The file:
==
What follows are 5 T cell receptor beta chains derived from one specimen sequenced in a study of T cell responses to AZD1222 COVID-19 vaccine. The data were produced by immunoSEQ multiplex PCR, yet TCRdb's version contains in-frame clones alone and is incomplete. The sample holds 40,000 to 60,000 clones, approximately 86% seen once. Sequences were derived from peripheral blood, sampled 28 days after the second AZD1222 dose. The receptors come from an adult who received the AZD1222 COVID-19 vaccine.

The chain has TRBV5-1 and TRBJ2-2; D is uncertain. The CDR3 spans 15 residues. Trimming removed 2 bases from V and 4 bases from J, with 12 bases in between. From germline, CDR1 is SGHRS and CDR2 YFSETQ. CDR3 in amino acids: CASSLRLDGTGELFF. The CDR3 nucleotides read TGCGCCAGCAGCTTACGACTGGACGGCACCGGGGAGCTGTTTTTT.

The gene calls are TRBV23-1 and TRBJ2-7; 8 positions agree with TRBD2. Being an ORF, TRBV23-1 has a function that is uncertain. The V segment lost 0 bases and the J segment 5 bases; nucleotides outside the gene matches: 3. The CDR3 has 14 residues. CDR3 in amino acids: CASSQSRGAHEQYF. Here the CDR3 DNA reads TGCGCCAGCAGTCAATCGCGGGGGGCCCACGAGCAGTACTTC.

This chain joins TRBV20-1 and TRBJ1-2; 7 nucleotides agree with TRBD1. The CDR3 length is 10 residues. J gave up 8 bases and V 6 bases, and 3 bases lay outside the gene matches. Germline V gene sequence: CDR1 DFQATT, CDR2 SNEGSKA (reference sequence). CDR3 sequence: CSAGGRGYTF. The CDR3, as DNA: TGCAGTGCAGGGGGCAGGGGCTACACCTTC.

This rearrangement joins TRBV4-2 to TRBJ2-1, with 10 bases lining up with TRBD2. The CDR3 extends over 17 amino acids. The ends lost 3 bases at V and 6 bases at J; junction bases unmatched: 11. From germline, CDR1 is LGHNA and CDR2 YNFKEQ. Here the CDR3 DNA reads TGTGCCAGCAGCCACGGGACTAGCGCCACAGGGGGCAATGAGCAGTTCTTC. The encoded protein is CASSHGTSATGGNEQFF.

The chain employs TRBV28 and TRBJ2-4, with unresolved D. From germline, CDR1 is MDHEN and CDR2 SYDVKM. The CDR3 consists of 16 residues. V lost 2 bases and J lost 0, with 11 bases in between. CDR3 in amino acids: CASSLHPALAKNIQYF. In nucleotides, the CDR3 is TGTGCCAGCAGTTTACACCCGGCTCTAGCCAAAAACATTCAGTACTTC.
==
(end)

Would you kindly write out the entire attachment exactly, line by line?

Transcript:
What follows are 5 T cell receptor beta chains derived from one specimen sequenced in a study of T cell responses to AZD1222 COVID-19 vaccine. The data were produced by immunoSEQ multiplex PCR, yet TCRdb's version contains in-frame clones alone and is incomplete. The sample holds 40,000 to 60,000 clones, approximately 86% seen once. Sequences were derived from peripheral blood, sampled 28 days after the second AZD1222 dose. The receptors come from an adult who received the AZD1222 COVID-19 vaccine.

The chain has TRBV5-1 and TRBJ2-2; D is uncertain. The CDR3 spans 15 residues. Trimming removed 2 bases from V and 4 bases from J, with 12 bases in between. From germline, CDR1 is SGHRS and CDR2 YFSETQ. CDR3 in amino acids: CASSLRLDGTGELFF. The CDR3 nucleotides read TGCGCCAGCAGCTTACGACTGGACGGCACCGGGGAGCTGTTTTTT.

The gene calls are TRBV23-1 and TRBJ2-7; 8 positions agree with TRBD2. Being an ORF, TRBV23-1 has a function that is uncertain. The V segment lost 0 bases and the J segment 5 bases; nucleotides outside the gene matches: 3. The CDR3 has 14 residues. CDR3 in amino acids: CASSQSRGAHEQYF. Here the CDR3 DNA reads TGCGCCAGCAGTCAATCGCGGGGGGCCCACGAGCAGTACTTC.

This chain joins TRBV20-1 and TRBJ1-2; 7 nucleotides agree with TRBD1. The CDR3 length is 10 residues. J gave up 8 bases and V 6 bases, and 3 bases lay outside the gene matches. Germline V gene sequence: CDR1 DFQATT, CDR2 SNEGSKA (reference sequence). CDR3 sequence: CSAGGRGYTF. The CDR3, as DNA: TGCAGTGCAGGGGGCAGGGGCTACACCTTC.

This rearrangement joins TRBV4-2 to TRBJ2-1, with 10 bases lining up with TRBD2. The CDR3 extends over 17 amino acids. The ends lost 3 bases at V and 6 bases at J; junction bases unmatched: 11. From germline, CDR1 is LGHNA and CDR2 YNFKEQ. Here the CDR3 DNA reads TGTGCCAGCAGCCACGGGACTAGCGCCACAGGGGGCAATGAGCAGTTCTTC. The encoded protein is CASSHGTSATGGNEQFF.

The chain employs TRBV28 and TRBJ2-4, with unresolved D. From germline, CDR1 is MDHEN and CDR2 SYDVKM. The CDR3 consists of 16 residues. V lost 2 bases and J lost 0, with 11 bases in between. CDR3 in amino acids: CASSLHPALAKNIQYF. In nucleotides, the CDR3 is TGTGCCAGCAGTTTACACCCGGCTCTAGCCAAAAACATTCAGTACTTC.